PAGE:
“During times of universal deceit, telling the truth becomes a revolutionary act.” George Orwell

Monday, July 24, 2006

Its about relationships

Kathi and I had a great time yesterday. We had lunch with one of the pastors and his wife from our church, and our PAID ministry support person and her husband. It was great time. The pastor, Kurt, asked me where I would like to see our church in 15 years. As I thought through that question, and listened to the discussion that ensued, I was once again impressed with the fact that what are needed are not programs but relationships. It is not about building programs that include people, it is breaking down the barriers that exclude people from existing programs. Ben (the husband of our ministry support person, Rachel) talked about how he wished that people with disabilities were just known by others in the church, to the point that needs would be met on a simple intepersonal level.

We all talked about the distancing that can come from programatic approaches to helping persons with disabilities. That whole question is something that I have thought about a great deal and I have come to the conclusion that we need both. We need to be people who introduce those with disabilities to those who haven't experienced them yet in order to break down the "otherness" feeling that many nondisabled persons have about those who are experiencing disability. That is all about relationships and experience and personal interactions. Those types of engagement will lead to experiential knowledge which will break down many of the barriers which have been constructed. Why do I not feel uncomfortable with people who act atypically? Probably more than any other reason is because I have been around many people over my lifetime who have been atypical actors. I have know people whose behaviors range from those with very minor social skill deficits where you just notice a very subtle difference, to those who smear feces or publicly masterbate, or violently punch themselves in the face. Through experience, I have learned to redirect them, or try to give them alternatives to their current behavior when asked to do so. But largely, I have learned to accept them. Sure, I get mad at people and enjoy the company of some over others. But the opportunities I have been provided through my experience have allowed me to see the person behind the atypical behaviors. By seeing the person, the otherness starts to fade. But these changes that have been wrought in my perspective came over time through personal interactions.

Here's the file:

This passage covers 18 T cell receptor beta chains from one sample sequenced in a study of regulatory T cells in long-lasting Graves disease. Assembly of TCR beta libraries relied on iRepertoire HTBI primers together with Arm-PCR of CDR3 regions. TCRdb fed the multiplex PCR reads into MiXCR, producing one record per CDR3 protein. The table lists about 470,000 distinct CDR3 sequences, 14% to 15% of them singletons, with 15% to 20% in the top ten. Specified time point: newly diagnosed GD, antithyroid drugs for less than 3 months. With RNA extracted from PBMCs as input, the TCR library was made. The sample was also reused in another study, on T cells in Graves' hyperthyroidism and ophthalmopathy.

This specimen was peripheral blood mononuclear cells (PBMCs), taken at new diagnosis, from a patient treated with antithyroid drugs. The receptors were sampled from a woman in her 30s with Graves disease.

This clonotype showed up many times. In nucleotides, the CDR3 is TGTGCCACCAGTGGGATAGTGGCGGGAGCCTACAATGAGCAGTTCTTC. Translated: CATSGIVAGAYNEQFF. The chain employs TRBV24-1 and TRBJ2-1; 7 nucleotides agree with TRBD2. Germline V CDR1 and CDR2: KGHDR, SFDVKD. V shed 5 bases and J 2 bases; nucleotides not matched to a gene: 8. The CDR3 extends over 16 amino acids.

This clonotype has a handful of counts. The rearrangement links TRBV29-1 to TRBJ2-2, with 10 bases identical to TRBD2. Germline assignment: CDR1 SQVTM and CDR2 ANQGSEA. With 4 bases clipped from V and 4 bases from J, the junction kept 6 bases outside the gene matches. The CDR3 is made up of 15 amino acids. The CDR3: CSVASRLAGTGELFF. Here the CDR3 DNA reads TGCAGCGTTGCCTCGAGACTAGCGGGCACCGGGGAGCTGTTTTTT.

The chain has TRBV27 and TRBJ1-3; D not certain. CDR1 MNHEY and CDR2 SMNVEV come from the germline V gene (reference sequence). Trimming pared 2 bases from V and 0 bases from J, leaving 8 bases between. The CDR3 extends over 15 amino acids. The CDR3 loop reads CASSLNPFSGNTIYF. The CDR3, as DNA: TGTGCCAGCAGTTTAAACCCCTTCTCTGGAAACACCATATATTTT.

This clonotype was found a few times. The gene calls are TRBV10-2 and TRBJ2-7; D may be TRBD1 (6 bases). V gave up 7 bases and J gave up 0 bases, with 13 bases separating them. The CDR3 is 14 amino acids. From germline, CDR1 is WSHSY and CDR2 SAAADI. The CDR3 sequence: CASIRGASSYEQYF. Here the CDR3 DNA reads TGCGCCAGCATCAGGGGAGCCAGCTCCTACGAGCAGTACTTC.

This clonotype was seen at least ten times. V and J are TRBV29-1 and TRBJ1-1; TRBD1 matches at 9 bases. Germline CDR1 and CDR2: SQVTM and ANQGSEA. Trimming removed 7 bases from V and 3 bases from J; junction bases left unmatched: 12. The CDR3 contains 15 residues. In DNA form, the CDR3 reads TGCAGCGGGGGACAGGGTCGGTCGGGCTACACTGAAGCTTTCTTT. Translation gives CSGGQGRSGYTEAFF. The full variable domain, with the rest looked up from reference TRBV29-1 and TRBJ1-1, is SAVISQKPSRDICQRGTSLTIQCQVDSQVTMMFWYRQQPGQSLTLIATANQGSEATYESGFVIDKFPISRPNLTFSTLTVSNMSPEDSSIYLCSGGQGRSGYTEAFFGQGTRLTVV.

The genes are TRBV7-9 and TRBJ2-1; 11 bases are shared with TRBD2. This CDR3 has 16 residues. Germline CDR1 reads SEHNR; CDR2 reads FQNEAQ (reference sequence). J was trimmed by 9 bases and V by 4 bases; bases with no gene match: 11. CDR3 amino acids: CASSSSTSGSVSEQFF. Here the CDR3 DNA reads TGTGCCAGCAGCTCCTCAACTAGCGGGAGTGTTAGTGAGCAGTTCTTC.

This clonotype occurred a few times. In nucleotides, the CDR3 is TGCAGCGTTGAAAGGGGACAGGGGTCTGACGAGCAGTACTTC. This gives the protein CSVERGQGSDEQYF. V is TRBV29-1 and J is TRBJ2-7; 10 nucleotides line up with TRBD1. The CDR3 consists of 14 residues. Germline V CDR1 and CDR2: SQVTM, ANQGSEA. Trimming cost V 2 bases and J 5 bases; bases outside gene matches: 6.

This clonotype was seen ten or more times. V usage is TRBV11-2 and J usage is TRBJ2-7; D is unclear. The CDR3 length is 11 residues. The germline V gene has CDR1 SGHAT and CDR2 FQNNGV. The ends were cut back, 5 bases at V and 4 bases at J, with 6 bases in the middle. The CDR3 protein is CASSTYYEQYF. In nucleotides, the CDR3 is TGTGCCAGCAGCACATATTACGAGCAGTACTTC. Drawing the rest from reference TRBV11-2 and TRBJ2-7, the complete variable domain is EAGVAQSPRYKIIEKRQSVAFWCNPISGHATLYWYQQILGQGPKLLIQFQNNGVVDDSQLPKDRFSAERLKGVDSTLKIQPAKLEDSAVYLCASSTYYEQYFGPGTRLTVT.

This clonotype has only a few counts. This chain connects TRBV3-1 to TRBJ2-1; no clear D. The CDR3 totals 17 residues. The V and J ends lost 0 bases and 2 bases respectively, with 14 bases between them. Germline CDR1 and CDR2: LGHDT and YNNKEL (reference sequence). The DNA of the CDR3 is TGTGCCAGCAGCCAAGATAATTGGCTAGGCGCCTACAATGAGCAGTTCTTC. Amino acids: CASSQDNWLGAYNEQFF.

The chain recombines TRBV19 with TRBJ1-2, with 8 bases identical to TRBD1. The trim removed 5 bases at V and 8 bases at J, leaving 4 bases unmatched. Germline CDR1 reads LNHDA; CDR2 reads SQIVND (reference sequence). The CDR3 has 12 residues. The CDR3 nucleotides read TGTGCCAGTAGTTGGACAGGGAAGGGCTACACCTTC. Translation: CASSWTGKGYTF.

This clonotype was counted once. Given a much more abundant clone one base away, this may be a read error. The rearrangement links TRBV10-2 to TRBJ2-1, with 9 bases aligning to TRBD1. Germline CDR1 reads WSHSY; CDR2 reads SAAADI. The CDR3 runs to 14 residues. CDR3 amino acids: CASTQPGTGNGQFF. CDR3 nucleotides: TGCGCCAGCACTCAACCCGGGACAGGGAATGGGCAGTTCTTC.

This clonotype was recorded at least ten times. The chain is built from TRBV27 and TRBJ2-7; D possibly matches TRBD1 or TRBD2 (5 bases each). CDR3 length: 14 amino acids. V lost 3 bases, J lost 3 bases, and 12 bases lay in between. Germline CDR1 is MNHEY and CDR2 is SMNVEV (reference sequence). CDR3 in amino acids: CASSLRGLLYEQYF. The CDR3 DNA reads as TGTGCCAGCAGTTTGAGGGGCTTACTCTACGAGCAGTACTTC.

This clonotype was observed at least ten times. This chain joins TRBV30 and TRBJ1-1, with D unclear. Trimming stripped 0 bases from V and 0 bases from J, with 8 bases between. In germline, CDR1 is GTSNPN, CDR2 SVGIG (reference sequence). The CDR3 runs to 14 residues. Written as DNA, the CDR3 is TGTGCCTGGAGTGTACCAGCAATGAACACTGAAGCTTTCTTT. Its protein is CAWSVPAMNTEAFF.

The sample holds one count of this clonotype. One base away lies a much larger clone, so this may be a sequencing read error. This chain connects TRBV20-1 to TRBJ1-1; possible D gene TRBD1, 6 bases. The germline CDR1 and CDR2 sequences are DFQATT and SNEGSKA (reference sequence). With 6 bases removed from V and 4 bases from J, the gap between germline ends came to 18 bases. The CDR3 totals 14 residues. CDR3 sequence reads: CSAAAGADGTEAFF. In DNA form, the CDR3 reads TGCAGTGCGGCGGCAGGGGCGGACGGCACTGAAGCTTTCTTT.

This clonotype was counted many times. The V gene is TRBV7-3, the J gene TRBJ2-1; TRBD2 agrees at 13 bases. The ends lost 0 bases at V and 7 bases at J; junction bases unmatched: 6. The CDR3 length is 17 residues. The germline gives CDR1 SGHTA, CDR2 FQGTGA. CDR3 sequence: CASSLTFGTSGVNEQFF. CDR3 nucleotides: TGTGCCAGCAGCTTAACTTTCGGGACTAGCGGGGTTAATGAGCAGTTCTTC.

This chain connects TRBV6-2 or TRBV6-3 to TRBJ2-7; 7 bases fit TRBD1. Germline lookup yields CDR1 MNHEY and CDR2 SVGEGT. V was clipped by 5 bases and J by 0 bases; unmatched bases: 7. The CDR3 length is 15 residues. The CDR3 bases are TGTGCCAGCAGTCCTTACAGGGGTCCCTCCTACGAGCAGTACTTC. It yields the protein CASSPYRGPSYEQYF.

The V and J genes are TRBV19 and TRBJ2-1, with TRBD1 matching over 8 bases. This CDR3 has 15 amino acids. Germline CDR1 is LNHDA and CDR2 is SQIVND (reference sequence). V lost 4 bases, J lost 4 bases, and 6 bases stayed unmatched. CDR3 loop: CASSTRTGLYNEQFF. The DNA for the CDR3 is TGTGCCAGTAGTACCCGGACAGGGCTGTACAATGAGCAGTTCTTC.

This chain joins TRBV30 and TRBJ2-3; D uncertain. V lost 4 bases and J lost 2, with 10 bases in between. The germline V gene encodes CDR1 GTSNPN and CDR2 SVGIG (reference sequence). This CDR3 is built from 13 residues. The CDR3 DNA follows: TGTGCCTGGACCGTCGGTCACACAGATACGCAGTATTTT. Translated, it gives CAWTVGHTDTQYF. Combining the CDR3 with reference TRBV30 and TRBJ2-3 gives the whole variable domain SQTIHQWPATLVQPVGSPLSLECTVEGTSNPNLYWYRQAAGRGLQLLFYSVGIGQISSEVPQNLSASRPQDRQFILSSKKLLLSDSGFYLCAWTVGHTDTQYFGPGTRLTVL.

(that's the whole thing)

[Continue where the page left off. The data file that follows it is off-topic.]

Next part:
There is still a place for programs that focus on inclusiveness of persons with say, cognitive disabilities. Places where they can have the scriptures explained to them in a clear but not demeaning manner. Where they are treated as adults, but given information at a slower pace. But I think I would even sacrafice those types of settings (as useful as they are in building spiritual knowledge and understanding in persons with cognitive challenges) for simple ongoing interactions with other people. Many of the lessons we teach in our Light and Power class, for example, could be facilitated by friends explaining the sermon to friends. Additionally, as people experience more severe forms of mental retardation, their church involvement does not revolve around some sort of spiritual formation. It relates to them coming to a place where they are loved and accepted. Where they feel a part of something while they have a donut and coffee (see Fowler's "Stages of Faith").